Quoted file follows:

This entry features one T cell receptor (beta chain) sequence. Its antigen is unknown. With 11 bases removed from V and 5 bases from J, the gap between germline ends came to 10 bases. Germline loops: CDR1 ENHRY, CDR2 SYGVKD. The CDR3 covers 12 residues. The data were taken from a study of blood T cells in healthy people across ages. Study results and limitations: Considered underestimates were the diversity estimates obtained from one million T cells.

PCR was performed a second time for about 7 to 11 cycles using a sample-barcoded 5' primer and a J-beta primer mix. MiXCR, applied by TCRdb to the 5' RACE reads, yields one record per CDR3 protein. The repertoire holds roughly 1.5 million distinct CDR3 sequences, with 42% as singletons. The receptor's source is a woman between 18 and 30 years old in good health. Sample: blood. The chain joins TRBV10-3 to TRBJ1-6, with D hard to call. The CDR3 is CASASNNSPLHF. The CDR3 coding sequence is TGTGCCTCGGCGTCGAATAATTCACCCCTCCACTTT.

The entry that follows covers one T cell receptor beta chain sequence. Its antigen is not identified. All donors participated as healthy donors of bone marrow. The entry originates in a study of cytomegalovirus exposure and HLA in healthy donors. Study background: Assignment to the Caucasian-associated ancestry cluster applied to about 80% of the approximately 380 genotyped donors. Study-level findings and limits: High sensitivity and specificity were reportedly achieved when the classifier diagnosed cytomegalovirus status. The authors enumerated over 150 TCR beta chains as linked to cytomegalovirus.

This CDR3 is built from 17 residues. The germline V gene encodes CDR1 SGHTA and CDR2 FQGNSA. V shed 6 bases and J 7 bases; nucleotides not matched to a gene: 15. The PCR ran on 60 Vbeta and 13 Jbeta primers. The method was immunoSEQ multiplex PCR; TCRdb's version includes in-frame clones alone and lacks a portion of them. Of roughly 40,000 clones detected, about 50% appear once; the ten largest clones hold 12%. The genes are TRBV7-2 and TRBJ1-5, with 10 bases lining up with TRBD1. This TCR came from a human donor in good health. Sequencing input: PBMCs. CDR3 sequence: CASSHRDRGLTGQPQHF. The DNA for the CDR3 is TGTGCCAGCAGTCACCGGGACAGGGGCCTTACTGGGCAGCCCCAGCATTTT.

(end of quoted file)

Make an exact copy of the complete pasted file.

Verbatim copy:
This entry features one T cell receptor (beta chain) sequence. Its antigen is unknown. With 11 bases removed from V and 5 bases from J, the gap between germline ends came to 10 bases. Germline loops: CDR1 ENHRY, CDR2 SYGVKD. The CDR3 covers 12 residues. The data were taken from a study of blood T cells in healthy people across ages. Study results and limitations: Considered underestimates were the diversity estimates obtained from one million T cells.

PCR was performed a second time for about 7 to 11 cycles using a sample-barcoded 5' primer and a J-beta primer mix. MiXCR, applied by TCRdb to the 5' RACE reads, yields one record per CDR3 protein. The repertoire holds roughly 1.5 million distinct CDR3 sequences, with 42% as singletons. The receptor's source is a woman between 18 and 30 years old in good health. Sample: blood. The chain joins TRBV10-3 to TRBJ1-6, with D hard to call. The CDR3 is CASASNNSPLHF. The CDR3 coding sequence is TGTGCCTCGGCGTCGAATAATTCACCCCTCCACTTT.

The entry that follows covers one T cell receptor beta chain sequence. Its antigen is not identified. All donors participated as healthy donors of bone marrow. The entry originates in a study of cytomegalovirus exposure and HLA in healthy donors. Study background: Assignment to the Caucasian-associated ancestry cluster applied to about 80% of the approximately 380 genotyped donors. Study-level findings and limits: High sensitivity and specificity were reportedly achieved when the classifier diagnosed cytomegalovirus status. The authors enumerated over 150 TCR beta chains as linked to cytomegalovirus.

This CDR3 is built from 17 residues. The germline V gene encodes CDR1 SGHTA and CDR2 FQGNSA. V shed 6 bases and J 7 bases; nucleotides not matched to a gene: 15. The PCR ran on 60 Vbeta and 13 Jbeta primers. The method was immunoSEQ multiplex PCR; TCRdb's version includes in-frame clones alone and lacks a portion of them. Of roughly 40,000 clones detected, about 50% appear once; the ten largest clones hold 12%. The genes are TRBV7-2 and TRBJ1-5, with 10 bases lining up with TRBD1. This TCR came from a human donor in good health. Sequencing input: PBMCs. CDR3 sequence: CASSHRDRGLTGQPQHF. The DNA for the CDR3 is TGTGCCAGCAGTCACCGGGACAGGGGCCTTACTGGGCAGCCCCAGCATTTT.